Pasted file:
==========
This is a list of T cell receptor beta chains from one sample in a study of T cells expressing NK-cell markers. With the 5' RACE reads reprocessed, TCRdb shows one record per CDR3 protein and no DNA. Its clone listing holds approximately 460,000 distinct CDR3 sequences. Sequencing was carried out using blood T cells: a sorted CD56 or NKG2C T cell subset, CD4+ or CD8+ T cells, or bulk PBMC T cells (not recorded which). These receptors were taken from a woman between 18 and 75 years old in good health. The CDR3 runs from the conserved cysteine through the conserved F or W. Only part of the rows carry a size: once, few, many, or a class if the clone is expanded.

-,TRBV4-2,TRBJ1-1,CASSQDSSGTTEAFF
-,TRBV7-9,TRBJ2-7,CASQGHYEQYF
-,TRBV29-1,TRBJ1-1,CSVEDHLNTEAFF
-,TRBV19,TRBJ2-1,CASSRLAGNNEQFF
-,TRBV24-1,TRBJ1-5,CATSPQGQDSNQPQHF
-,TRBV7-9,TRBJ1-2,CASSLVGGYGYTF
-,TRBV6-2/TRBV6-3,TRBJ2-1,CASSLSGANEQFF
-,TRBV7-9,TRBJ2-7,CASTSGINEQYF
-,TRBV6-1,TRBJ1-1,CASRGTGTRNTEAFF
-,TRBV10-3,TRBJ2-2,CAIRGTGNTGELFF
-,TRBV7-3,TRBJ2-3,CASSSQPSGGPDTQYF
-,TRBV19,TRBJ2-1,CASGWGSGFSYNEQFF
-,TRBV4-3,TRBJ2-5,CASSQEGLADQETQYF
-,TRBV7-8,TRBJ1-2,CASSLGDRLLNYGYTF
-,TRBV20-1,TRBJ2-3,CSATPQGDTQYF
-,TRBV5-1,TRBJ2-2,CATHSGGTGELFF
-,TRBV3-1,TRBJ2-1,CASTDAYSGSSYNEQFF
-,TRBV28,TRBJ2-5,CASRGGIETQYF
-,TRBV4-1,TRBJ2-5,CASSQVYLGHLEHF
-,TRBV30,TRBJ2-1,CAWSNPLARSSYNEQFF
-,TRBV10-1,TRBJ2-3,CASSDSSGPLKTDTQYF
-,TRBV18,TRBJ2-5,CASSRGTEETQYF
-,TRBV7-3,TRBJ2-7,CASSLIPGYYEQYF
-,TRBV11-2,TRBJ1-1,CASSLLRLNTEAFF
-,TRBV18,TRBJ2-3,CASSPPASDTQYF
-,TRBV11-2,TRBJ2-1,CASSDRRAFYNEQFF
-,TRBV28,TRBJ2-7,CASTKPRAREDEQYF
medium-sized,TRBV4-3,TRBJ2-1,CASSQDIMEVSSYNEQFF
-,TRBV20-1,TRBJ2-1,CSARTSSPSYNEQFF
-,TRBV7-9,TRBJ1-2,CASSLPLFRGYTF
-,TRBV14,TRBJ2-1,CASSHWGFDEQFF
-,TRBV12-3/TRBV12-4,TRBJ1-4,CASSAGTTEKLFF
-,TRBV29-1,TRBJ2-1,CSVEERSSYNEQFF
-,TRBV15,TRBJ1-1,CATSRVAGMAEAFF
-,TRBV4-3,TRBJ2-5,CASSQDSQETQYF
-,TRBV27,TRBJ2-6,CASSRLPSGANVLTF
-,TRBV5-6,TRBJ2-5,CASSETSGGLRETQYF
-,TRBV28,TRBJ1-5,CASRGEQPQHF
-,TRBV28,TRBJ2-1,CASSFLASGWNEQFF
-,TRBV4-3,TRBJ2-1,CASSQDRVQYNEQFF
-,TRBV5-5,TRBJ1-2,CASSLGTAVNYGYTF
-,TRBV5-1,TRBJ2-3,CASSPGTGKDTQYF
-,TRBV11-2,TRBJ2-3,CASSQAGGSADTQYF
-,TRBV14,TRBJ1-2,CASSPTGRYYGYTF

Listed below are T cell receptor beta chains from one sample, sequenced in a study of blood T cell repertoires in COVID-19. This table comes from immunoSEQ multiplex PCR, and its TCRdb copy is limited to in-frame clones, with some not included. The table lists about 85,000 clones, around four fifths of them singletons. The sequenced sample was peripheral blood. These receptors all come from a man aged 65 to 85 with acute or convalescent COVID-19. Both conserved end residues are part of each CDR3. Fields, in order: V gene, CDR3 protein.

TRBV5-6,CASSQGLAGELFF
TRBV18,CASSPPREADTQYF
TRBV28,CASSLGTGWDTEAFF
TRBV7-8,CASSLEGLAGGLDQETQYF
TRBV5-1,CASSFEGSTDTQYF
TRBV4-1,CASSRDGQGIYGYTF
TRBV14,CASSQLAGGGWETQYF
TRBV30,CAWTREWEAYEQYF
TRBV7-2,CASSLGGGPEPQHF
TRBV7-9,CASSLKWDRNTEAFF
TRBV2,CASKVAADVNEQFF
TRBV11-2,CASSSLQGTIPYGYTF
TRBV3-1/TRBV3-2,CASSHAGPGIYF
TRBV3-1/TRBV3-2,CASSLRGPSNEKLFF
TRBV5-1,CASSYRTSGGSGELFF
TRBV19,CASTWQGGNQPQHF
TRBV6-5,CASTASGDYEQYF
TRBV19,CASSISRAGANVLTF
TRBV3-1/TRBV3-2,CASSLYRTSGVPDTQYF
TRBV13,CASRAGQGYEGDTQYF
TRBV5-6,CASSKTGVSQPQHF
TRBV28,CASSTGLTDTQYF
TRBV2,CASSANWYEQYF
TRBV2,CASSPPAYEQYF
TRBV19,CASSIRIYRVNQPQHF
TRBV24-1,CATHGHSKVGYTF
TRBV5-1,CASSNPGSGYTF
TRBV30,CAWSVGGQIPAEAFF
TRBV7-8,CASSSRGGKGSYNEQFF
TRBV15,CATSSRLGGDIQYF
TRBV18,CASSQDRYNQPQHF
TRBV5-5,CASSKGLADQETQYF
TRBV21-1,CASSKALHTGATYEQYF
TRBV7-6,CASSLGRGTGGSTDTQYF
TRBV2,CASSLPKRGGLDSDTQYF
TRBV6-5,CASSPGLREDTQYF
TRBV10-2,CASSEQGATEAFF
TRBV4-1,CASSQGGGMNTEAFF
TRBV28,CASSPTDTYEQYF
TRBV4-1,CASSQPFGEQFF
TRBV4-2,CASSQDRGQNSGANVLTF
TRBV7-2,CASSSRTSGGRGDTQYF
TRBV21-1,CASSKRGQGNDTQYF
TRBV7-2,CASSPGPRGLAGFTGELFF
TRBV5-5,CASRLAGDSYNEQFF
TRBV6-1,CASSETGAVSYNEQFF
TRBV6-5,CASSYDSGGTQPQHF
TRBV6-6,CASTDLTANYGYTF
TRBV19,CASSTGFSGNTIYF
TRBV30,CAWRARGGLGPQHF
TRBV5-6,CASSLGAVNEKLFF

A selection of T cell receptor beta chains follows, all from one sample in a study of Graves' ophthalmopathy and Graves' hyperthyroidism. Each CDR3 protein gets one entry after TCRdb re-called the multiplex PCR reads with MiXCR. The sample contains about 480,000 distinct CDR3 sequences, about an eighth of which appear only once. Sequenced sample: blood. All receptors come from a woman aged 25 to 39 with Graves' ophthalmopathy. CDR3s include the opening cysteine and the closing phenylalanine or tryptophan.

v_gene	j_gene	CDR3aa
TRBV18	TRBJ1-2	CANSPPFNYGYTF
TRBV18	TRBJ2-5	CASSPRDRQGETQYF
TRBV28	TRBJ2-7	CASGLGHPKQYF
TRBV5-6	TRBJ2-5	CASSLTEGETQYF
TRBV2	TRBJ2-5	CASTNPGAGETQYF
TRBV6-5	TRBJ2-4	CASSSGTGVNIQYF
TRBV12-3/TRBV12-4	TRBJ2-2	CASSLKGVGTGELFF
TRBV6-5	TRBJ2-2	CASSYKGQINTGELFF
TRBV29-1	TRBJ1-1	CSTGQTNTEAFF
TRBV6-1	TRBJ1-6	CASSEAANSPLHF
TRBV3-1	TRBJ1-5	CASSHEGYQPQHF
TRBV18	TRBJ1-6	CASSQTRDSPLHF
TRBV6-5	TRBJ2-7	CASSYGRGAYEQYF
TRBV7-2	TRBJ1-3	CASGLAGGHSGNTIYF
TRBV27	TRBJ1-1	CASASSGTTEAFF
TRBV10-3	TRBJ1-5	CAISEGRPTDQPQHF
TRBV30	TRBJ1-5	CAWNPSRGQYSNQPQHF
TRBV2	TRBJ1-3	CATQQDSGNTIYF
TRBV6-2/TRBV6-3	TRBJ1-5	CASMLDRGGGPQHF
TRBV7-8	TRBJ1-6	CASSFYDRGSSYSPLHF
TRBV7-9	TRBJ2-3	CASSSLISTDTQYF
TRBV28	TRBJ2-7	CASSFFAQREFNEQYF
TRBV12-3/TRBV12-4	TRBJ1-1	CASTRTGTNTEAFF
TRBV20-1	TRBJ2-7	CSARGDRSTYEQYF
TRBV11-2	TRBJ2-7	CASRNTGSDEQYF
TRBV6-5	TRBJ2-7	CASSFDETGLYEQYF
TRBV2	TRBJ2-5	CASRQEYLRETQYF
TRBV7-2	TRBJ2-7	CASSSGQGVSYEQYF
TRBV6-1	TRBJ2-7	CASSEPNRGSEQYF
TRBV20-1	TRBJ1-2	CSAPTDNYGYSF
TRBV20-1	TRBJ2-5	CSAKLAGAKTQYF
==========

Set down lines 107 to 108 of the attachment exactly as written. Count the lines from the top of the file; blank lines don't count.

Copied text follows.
TRBV6-5	TRBJ2-2	CASSYKGQINTGELFF
TRBV29-1	TRBJ1-1	CSTGQTNTEAFF